Despite his family’s impact on Racine’s kringle culture, Donald Hutchinson — whose parents took over Larsen Bakery in 1969 — takes little credit for the cravings his Danish dishes feed.
“We’re blessed and busy,” Hutchinson said. “It’s unique … The customers are the ones who made it famous.”
At The Nash, 522 6th St., you can have your rock ‘n’ roll and ride it too. The two-story, dual-focus establishment features an Indian Motorcycle dealership on the first floor, but it often converts into a concert venue with an upstairs bar, providing music-lovers a unique view of bands playing down below. When the weather’s right, the music and quaffs are moved outside.
For a more traditional concert venue — known for its heavier choices of rock, drawing national acts from The Iron Maidens to 10 Years to Pop Evil to Mushroomhead — there’s Route 20, 14001 Washington Ave, just west of Interstate 94.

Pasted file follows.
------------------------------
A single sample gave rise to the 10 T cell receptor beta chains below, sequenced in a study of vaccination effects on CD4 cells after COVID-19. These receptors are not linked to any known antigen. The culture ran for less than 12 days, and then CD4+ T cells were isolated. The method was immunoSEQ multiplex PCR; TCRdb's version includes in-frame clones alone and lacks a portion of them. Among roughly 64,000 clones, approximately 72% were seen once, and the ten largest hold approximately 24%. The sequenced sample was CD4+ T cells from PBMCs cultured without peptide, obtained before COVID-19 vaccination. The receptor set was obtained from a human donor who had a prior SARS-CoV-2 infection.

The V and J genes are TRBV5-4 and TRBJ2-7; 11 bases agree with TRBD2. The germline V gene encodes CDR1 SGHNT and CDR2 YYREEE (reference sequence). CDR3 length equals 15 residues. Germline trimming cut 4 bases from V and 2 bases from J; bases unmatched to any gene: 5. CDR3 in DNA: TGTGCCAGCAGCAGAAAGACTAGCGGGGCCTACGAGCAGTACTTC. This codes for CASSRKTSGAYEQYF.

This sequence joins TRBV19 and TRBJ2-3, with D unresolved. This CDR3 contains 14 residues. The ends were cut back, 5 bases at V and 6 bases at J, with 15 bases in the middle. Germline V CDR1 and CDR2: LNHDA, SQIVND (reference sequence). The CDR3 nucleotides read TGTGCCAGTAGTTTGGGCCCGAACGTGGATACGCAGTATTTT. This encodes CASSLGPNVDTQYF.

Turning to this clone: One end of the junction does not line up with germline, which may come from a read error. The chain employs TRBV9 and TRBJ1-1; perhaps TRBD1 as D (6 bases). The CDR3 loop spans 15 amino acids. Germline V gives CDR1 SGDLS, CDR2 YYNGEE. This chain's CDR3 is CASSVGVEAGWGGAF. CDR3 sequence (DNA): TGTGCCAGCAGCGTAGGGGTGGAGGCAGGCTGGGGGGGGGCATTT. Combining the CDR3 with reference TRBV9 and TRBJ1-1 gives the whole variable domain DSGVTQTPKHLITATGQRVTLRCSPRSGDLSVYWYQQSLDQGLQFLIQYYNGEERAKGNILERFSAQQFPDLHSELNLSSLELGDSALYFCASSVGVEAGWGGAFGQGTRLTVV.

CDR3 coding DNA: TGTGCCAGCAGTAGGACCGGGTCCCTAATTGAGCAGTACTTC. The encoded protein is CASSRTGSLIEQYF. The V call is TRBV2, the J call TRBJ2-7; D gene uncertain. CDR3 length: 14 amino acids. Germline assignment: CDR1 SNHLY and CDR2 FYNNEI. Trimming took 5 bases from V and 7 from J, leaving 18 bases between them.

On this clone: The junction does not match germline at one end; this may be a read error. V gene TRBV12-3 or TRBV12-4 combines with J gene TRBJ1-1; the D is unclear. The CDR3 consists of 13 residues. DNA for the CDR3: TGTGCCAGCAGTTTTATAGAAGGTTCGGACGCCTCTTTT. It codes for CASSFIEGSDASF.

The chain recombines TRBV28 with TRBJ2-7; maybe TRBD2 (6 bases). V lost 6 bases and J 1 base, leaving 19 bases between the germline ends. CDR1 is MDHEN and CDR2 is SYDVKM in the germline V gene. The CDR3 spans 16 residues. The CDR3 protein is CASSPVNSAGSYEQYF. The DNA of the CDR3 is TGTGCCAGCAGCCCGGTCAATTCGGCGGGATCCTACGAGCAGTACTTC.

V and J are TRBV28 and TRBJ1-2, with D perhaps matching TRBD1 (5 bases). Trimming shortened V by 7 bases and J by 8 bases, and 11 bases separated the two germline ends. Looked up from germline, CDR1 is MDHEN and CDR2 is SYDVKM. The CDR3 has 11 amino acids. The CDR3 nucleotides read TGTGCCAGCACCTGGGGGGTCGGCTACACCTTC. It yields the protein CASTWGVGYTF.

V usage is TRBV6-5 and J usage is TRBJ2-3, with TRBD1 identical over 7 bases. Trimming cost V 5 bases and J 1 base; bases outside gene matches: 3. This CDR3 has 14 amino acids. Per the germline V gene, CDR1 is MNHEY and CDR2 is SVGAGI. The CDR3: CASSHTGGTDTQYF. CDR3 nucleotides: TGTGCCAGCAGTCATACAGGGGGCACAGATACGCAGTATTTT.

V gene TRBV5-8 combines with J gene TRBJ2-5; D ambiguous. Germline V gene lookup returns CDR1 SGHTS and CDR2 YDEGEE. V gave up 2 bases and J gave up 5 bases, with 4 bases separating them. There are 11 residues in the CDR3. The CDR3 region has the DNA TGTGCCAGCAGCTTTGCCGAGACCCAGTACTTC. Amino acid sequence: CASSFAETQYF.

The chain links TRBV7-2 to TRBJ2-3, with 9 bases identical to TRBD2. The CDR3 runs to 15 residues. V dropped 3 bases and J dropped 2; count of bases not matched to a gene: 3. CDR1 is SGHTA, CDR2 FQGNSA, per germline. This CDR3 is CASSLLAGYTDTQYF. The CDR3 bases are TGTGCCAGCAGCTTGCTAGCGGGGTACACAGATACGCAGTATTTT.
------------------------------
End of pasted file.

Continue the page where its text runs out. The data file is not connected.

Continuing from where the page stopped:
More must see places across Racine
In case you are still looking for something special check out one of these four restaurants. You will not leave hungry!
2920 Taylor Ave.
After opening in 2016, the Blue Bear quickly became a favorite of locals desiring from-scratch meals, particularly those searching for vegan-friendly and gluten-free options. With new locations planned, this cat — err, bear — is out of the bag.
Butcher & Barrel Gastropub
300 Sixth St.
Steaks and seafood are the powerhouses of this classy pub that classifies itself as "A Modern Supper Club," although the burgers with toasted buns and specialty mac 'n' cheese shouldn't be overlooked.
520 Wisconsin Ave.
Ignore the dozens of baby dolls sitting behind the glass display case, and step into a diner that hasn't changed much since the 1920s — despite changing locations a couple times in its nearly 100-year history. Burgers made with fresh beef, fries and homemade root beer lead this cash-only menu.
520 Main St.
When this breakfast/lunch place opened in June, the Downtown location on the picaresque Monument Square was flooded with customers. Despite long waits, nobody seemed to leave, believing the well deserved hype of how good the farm-to-table, locally sourced options would be, including California crab cake Benedict and five-egg omelets would be.